Conservatives aren’t really for fossil fuels, and conversely, they are wildly for clean renewables. It’s just that they don’t believe that we have the ability, either economically or technologically, to pivot quickly away from fossil fuels. But they do totally get the fact that fossil fuels are harming our health.

And so, when exposed to messages about climate and health and the impact of climate change on health, it tends not to make them angry, in the way that other messages about climate change tend to. Because at some level, even if they don’t believe that the climate is changing, they do accept that fossil fuels are bad for our health and that at some point they would like to transition away from them and towards renewable energy. It makes as much sense to them as it does to liberals.

Interviewing conservatives – offered some $50 to sit down and do an in-depth interview…We took them into the Sculpture Garden at the Hirshhorn Museum, a lovely, quiet place. At the culmination of the interview, we gave them a one-page essay that talked about how climate change is bad for our health in the following ways, and how dealing with it and responding to it is good for our health in the following ways. And we gave them a pair of highlighting pens — a red one and a green one — and asked them to mark down anything in green that they find to be helpful information, and anything in red that they find to be unhelpful or untrue.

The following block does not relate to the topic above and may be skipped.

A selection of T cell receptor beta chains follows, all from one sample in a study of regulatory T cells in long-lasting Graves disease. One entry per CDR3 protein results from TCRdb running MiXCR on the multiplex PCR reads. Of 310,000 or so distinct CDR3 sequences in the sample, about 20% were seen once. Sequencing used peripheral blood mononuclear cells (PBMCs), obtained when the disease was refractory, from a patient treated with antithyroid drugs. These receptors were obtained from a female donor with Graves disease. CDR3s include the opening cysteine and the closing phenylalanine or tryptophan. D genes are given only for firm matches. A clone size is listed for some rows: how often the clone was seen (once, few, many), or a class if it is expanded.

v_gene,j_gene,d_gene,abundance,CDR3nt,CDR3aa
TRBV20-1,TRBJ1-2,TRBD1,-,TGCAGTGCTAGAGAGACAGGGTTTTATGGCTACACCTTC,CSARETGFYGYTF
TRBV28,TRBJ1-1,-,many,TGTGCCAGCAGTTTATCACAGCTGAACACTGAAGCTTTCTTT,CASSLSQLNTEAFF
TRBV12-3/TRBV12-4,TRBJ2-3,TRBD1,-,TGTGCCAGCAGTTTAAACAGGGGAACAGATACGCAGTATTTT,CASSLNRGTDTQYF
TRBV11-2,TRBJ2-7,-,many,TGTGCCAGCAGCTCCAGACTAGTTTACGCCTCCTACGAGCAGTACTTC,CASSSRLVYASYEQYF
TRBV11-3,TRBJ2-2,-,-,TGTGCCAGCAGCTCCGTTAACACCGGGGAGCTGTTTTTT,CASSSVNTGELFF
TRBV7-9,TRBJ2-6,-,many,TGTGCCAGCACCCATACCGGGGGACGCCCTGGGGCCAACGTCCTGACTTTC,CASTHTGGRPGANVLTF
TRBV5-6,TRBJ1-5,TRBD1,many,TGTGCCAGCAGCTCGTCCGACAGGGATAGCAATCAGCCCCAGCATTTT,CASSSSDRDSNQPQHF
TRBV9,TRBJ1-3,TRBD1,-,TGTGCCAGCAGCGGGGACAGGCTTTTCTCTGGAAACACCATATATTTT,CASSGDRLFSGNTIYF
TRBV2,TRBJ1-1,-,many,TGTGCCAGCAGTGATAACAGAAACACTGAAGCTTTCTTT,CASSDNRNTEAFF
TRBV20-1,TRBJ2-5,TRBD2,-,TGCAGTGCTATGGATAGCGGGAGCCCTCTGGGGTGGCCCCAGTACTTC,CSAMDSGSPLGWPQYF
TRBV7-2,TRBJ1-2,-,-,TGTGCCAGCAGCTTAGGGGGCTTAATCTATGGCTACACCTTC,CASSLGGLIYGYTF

The Dismissive types would take their markers and highlight the entire essay in red except for three sentences about the benefits of cleaning up our fuel supply. And so I would say, “I can’t help but see that you’ve marked everything in red except for those three sentences. What in those three sentences struck you as helpful?” I personally interviewed half a dozen Dismissives, and they said the exact same thing to me: “Look, I’ve told you already that climate change isn’t real. But I’m not an idiot. I get that fossil fuel pollutes our air and our water, and that’s bad for our health, and I totally get that moving towards renewables is the right thing to do, and will help out my kid with asthma or my father-in-law with chronic obstructive lung disease.”

They even highlighted in green the part about changing our city streets for active transportation options and reclaim them from cars. They would say things like, “I don’t feel comfortable not being able to let my kid out on the street any more. I would feel better if I could ride a bike with my kid in city streets.” Or “It would be better for my elderly mother if she felt comfortable walking on the city streets and didn’t worry that cars were moving too fast for her.”

We’re not going to convince them that the climate is changing. But we are going to convince them that some of the responses to climate change are in their best interest.